MEMBER States of the United Nations, including Nigeria, have agreed on a five-year global action plan to promote the health of refugees and migrants.
The plan was adopted during the 72nd world health assembly at Geneva. According to the World Health Organisation, the plan focuses on achieving the highest attainable standard of health for all people.
The action plan outlined twelve priorities which set to reduce mortality and morbidity among refugees and migrants through short and long-term public health interventions as well as to strengthen health monitoring and information systems and counter misperceptions about migrant and refugee health.
It also seeks to improve the continuity and quality of health services delivered to these sets of people.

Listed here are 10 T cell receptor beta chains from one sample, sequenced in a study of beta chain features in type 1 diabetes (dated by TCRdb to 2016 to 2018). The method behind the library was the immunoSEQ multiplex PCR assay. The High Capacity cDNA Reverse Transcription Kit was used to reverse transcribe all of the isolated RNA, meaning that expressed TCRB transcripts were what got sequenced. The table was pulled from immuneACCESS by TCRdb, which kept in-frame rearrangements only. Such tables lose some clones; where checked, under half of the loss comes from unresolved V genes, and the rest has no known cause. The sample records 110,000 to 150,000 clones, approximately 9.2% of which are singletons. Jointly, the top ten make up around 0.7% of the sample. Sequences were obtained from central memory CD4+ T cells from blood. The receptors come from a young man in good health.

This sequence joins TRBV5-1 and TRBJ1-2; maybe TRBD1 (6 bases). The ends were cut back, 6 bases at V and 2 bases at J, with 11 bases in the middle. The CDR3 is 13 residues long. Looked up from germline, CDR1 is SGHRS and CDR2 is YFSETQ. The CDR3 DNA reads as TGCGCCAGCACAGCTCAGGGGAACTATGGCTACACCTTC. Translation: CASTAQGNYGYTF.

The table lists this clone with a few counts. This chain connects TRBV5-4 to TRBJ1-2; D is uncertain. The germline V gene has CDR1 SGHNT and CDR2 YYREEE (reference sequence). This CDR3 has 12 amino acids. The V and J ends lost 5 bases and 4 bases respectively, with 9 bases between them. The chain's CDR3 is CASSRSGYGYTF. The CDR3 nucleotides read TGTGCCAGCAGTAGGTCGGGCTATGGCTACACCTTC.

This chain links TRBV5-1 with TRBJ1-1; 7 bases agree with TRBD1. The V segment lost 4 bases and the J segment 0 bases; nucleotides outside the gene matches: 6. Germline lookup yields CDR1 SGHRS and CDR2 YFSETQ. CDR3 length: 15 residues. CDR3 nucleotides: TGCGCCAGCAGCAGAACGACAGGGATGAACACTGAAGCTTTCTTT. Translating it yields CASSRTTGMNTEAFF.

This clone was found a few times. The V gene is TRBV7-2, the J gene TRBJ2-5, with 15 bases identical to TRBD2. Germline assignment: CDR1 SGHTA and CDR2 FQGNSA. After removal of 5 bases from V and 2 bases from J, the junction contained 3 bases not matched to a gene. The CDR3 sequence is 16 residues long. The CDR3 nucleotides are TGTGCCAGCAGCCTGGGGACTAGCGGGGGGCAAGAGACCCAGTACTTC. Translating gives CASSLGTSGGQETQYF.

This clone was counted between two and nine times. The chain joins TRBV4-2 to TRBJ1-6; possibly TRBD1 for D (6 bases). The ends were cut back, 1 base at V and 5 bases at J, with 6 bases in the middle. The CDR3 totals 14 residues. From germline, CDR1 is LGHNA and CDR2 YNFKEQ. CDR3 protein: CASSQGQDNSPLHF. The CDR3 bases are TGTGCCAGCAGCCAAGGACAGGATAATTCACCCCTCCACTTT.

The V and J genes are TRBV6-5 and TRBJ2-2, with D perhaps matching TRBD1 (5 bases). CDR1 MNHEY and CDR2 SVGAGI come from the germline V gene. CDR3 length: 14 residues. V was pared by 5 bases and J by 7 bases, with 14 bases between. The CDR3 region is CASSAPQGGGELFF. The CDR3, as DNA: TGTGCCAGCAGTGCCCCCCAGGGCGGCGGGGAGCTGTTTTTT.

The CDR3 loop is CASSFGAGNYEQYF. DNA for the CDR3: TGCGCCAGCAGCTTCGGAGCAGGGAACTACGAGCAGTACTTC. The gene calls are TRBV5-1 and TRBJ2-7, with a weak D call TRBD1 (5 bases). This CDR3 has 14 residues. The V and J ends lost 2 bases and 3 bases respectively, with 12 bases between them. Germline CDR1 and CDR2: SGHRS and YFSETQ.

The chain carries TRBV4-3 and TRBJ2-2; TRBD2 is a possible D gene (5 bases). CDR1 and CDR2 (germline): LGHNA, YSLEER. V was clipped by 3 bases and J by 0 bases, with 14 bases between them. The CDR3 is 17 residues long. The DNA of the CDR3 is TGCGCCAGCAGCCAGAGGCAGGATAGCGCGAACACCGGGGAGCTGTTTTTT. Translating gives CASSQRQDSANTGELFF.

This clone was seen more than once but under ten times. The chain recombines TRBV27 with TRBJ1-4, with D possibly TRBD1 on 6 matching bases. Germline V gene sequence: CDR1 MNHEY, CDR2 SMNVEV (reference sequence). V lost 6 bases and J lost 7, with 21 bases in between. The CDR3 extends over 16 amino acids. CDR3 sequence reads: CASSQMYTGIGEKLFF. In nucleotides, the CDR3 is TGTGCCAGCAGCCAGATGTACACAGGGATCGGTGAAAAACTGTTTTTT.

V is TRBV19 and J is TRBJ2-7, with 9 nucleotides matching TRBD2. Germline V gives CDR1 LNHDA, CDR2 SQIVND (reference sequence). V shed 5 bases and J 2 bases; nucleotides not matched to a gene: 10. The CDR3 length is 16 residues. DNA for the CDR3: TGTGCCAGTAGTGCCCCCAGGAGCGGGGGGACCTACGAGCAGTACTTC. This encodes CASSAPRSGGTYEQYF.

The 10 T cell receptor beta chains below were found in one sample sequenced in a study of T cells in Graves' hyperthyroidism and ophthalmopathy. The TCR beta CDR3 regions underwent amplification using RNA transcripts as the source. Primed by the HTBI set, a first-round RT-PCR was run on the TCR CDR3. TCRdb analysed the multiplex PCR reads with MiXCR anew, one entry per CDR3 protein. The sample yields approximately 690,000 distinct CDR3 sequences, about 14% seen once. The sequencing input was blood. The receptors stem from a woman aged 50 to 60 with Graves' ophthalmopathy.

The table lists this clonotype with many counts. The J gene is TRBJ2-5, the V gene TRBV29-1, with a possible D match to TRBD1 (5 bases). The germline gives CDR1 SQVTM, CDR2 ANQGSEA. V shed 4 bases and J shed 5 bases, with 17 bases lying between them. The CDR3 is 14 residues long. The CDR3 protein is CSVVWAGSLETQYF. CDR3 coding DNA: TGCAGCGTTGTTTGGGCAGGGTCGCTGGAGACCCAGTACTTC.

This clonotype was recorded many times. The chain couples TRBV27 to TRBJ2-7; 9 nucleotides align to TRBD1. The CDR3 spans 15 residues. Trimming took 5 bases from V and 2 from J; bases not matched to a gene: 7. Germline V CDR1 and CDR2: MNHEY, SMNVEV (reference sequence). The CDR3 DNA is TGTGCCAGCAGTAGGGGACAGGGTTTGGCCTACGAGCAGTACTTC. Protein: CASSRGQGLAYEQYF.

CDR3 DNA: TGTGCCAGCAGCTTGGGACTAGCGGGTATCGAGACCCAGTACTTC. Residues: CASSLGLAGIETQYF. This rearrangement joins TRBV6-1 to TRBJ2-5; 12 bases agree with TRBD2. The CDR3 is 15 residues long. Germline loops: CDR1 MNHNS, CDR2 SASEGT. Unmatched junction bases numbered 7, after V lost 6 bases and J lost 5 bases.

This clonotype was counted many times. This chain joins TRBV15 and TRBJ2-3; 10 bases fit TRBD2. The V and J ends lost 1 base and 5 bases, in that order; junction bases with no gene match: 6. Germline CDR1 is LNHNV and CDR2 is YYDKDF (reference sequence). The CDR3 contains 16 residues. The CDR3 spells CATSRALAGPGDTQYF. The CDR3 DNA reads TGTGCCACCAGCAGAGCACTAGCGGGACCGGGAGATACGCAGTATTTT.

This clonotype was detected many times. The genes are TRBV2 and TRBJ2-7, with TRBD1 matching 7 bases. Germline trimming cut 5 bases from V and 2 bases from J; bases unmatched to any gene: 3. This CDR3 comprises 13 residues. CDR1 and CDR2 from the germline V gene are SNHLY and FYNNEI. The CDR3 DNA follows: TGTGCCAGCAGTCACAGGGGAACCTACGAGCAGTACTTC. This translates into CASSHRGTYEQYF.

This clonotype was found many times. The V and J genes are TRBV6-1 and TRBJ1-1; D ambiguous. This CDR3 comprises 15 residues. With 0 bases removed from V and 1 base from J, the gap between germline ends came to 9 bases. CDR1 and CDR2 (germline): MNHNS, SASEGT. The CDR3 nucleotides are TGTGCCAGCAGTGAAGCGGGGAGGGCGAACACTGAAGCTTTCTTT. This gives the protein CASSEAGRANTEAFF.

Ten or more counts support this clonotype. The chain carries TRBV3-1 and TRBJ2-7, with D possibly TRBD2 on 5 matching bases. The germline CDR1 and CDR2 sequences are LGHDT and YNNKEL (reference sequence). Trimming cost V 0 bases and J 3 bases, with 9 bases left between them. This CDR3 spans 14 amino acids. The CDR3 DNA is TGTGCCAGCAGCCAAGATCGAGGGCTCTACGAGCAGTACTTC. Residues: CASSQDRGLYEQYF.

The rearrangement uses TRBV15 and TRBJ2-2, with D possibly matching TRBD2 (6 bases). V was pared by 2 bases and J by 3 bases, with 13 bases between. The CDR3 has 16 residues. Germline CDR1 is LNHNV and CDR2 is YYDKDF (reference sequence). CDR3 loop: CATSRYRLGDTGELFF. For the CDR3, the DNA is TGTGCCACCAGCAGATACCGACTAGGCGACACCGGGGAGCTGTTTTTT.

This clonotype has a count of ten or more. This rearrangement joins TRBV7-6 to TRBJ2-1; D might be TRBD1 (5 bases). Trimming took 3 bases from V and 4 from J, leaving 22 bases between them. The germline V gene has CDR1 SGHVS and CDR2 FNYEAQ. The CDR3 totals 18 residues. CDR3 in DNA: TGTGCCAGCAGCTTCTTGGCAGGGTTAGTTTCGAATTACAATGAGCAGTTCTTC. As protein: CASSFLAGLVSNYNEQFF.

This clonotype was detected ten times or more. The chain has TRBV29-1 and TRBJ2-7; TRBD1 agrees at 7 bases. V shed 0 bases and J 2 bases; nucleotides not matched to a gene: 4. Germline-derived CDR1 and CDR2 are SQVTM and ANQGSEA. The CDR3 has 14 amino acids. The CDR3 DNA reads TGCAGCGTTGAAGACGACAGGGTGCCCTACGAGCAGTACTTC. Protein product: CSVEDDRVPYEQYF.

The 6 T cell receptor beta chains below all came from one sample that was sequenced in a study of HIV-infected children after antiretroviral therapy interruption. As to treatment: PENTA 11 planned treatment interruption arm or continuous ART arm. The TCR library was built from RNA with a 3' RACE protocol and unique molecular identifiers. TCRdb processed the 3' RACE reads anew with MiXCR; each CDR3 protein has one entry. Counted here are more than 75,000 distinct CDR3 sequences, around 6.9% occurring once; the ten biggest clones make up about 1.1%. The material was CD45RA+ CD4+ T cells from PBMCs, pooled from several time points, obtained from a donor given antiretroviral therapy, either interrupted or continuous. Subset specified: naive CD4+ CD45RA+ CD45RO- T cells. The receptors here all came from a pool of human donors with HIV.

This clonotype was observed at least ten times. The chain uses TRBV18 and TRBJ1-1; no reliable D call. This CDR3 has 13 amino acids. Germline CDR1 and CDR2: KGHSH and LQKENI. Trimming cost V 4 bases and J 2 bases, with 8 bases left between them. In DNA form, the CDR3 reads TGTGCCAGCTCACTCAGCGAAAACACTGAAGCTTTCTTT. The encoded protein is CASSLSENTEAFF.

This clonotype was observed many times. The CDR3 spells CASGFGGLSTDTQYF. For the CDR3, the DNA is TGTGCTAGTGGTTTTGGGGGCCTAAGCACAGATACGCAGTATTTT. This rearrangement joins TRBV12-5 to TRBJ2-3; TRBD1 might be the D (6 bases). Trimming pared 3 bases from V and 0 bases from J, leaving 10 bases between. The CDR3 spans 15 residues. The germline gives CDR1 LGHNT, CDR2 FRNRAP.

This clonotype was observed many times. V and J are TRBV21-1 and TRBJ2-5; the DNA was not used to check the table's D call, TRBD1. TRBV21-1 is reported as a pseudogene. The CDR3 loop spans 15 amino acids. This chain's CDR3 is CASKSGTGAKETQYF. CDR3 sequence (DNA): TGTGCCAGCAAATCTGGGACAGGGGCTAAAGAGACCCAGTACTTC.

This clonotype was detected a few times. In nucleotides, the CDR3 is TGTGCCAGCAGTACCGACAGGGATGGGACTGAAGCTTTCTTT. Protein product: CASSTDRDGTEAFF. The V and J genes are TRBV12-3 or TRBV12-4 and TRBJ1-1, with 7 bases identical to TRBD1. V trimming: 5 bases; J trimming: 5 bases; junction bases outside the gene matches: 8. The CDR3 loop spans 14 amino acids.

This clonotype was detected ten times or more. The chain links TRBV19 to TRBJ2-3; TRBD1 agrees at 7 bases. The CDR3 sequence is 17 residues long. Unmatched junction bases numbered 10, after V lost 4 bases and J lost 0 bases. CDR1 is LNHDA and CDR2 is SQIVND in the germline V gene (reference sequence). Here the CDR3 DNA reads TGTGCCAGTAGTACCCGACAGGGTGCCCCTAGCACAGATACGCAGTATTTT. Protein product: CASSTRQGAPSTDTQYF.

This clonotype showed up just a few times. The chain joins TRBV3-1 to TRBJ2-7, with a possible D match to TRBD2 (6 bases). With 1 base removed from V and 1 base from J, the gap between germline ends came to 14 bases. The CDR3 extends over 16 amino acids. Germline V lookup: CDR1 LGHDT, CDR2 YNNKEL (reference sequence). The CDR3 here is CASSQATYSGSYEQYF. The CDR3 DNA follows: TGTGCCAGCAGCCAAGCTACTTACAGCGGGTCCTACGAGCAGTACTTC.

“Continuity of care is at risk of interruption for refugees and migrants during their period of transit due to factors such as insufficient sustainability, economic and language barriers, administrative obstacles, detention, discrimination, exclusion, poor understanding of entitlements and underutilization of health services,” part of the plan read.
Thus to fulfill the objective, WHO encourages member states to provide for access to comprehensive primary health care on a continuing and long-term basis if required, while it should be supported with functioning referral processes to necessary secondary and tertiary care services.
It also calls for training of health care providers towards combatting stigmatisation and discrimination.
Globally, the number of international migrants has grown. According to WHO, between 2000–2017, the total number of international migrants rose from 173 million to 258 million, an increase of 49 percent. The number of refugees was put to 25.4 million. Ten million stateless people lack a nationality and access to basic rights such as education, health care, employment and freedom of movement.
Due to Insurgencies and violence in northern Nigeria, many have been forced to leave their birthplaces.
In March, UN refugee agency (UNHCR) said an estimated 35,000 Nigerians had fled across the north-eastern border into Cameroon in the last two weeks of January.